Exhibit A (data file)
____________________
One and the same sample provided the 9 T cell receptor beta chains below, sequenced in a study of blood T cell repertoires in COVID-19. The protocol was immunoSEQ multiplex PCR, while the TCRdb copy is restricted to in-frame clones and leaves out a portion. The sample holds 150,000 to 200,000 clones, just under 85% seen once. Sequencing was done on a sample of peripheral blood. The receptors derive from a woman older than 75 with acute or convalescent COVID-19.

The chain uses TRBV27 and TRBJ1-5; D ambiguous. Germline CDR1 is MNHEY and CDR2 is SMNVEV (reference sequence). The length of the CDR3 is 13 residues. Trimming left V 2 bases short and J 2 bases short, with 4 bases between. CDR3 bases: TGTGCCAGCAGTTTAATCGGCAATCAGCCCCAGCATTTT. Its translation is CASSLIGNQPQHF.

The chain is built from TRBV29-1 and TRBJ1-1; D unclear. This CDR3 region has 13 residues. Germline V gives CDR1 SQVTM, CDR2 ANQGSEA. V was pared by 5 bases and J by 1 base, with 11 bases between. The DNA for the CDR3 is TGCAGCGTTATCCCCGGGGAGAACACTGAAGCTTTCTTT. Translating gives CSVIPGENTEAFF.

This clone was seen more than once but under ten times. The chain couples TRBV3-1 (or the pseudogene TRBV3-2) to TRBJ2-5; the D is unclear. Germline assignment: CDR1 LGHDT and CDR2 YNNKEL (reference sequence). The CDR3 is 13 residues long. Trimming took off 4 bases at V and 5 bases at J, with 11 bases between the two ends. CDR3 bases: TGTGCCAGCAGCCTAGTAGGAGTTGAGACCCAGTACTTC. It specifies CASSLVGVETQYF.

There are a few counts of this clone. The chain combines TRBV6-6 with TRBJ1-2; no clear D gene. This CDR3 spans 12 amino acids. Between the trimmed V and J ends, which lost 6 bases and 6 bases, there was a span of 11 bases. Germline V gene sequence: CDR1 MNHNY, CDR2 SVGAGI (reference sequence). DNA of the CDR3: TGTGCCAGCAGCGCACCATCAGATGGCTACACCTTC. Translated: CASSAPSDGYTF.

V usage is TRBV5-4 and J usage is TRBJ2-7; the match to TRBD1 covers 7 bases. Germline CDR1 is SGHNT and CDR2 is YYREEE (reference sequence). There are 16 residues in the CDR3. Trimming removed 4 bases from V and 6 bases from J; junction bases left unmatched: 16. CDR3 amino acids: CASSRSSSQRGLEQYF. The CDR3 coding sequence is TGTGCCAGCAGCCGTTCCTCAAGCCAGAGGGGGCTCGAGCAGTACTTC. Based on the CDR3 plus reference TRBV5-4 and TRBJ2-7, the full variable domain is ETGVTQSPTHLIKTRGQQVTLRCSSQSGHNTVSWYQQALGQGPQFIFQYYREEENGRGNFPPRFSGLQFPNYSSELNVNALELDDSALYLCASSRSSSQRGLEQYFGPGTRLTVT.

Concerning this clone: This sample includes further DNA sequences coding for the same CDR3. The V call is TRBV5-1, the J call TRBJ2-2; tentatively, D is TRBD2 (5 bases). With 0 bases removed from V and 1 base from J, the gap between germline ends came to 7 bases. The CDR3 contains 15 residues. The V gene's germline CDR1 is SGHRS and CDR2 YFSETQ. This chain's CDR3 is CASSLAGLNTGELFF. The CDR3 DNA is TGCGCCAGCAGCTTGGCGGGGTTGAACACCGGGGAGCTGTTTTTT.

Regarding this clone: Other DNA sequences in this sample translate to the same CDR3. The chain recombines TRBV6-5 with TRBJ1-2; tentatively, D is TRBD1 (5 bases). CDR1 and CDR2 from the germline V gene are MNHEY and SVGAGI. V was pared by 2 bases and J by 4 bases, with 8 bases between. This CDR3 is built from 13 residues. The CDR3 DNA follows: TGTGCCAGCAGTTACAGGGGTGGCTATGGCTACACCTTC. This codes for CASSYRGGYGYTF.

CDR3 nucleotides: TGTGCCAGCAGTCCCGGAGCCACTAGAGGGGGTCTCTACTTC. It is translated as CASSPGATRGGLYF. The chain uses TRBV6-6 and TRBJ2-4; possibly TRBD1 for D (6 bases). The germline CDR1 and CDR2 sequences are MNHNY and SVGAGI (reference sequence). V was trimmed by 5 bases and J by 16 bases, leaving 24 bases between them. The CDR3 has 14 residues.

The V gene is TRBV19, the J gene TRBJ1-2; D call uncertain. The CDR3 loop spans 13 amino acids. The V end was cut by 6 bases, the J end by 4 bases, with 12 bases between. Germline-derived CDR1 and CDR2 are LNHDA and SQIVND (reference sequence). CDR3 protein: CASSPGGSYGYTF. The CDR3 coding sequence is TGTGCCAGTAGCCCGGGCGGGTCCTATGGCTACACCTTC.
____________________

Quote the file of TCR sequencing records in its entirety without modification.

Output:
One and the same sample provided the 9 T cell receptor beta chains below, sequenced in a study of blood T cell repertoires in COVID-19. The protocol was immunoSEQ multiplex PCR, while the TCRdb copy is restricted to in-frame clones and leaves out a portion. The sample holds 150,000 to 200,000 clones, just under 85% seen once. Sequencing was done on a sample of peripheral blood. The receptors derive from a woman older than 75 with acute or convalescent COVID-19.

The chain uses TRBV27 and TRBJ1-5; D ambiguous. Germline CDR1 is MNHEY and CDR2 is SMNVEV (reference sequence). The length of the CDR3 is 13 residues. Trimming left V 2 bases short and J 2 bases short, with 4 bases between. CDR3 bases: TGTGCCAGCAGTTTAATCGGCAATCAGCCCCAGCATTTT. Its translation is CASSLIGNQPQHF.

The chain is built from TRBV29-1 and TRBJ1-1; D unclear. This CDR3 region has 13 residues. Germline V gives CDR1 SQVTM, CDR2 ANQGSEA. V was pared by 5 bases and J by 1 base, with 11 bases between. The DNA for the CDR3 is TGCAGCGTTATCCCCGGGGAGAACACTGAAGCTTTCTTT. Translating gives CSVIPGENTEAFF.

This clone was seen more than once but under ten times. The chain couples TRBV3-1 (or the pseudogene TRBV3-2) to TRBJ2-5; the D is unclear. Germline assignment: CDR1 LGHDT and CDR2 YNNKEL (reference sequence). The CDR3 is 13 residues long. Trimming took off 4 bases at V and 5 bases at J, with 11 bases between the two ends. CDR3 bases: TGTGCCAGCAGCCTAGTAGGAGTTGAGACCCAGTACTTC. It specifies CASSLVGVETQYF.

There are a few counts of this clone. The chain combines TRBV6-6 with TRBJ1-2; no clear D gene. This CDR3 spans 12 amino acids. Between the trimmed V and J ends, which lost 6 bases and 6 bases, there was a span of 11 bases. Germline V gene sequence: CDR1 MNHNY, CDR2 SVGAGI (reference sequence). DNA of the CDR3: TGTGCCAGCAGCGCACCATCAGATGGCTACACCTTC. Translated: CASSAPSDGYTF.

V usage is TRBV5-4 and J usage is TRBJ2-7; the match to TRBD1 covers 7 bases. Germline CDR1 is SGHNT and CDR2 is YYREEE (reference sequence). There are 16 residues in the CDR3. Trimming removed 4 bases from V and 6 bases from J; junction bases left unmatched: 16. CDR3 amino acids: CASSRSSSQRGLEQYF. The CDR3 coding sequence is TGTGCCAGCAGCCGTTCCTCAAGCCAGAGGGGGCTCGAGCAGTACTTC. Based on the CDR3 plus reference TRBV5-4 and TRBJ2-7, the full variable domain is ETGVTQSPTHLIKTRGQQVTLRCSSQSGHNTVSWYQQALGQGPQFIFQYYREEENGRGNFPPRFSGLQFPNYSSELNVNALELDDSALYLCASSRSSSQRGLEQYFGPGTRLTVT.

Concerning this clone: This sample includes further DNA sequences coding for the same CDR3. The V call is TRBV5-1, the J call TRBJ2-2; tentatively, D is TRBD2 (5 bases). With 0 bases removed from V and 1 base from J, the gap between germline ends came to 7 bases. The CDR3 contains 15 residues. The V gene's germline CDR1 is SGHRS and CDR2 YFSETQ. This chain's CDR3 is CASSLAGLNTGELFF. The CDR3 DNA is TGCGCCAGCAGCTTGGCGGGGTTGAACACCGGGGAGCTGTTTTTT.

Regarding this clone: Other DNA sequences in this sample translate to the same CDR3. The chain recombines TRBV6-5 with TRBJ1-2; tentatively, D is TRBD1 (5 bases). CDR1 and CDR2 from the germline V gene are MNHEY and SVGAGI. V was pared by 2 bases and J by 4 bases, with 8 bases between. This CDR3 is built from 13 residues. The CDR3 DNA follows: TGTGCCAGCAGTTACAGGGGTGGCTATGGCTACACCTTC. This codes for CASSYRGGYGYTF.

CDR3 nucleotides: TGTGCCAGCAGTCCCGGAGCCACTAGAGGGGGTCTCTACTTC. It is translated as CASSPGATRGGLYF. The chain uses TRBV6-6 and TRBJ2-4; possibly TRBD1 for D (6 bases). The germline CDR1 and CDR2 sequences are MNHNY and SVGAGI (reference sequence). V was trimmed by 5 bases and J by 16 bases, leaving 24 bases between them. The CDR3 has 14 residues.

The V gene is TRBV19, the J gene TRBJ1-2; D call uncertain. The CDR3 loop spans 13 amino acids. The V end was cut by 6 bases, the J end by 4 bases, with 12 bases between. Germline-derived CDR1 and CDR2 are LNHDA and SQIVND (reference sequence). CDR3 protein: CASSPGGSYGYTF. The CDR3 coding sequence is TGTGCCAGTAGCCCGGGCGGGTCCTATGGCTACACCTTC.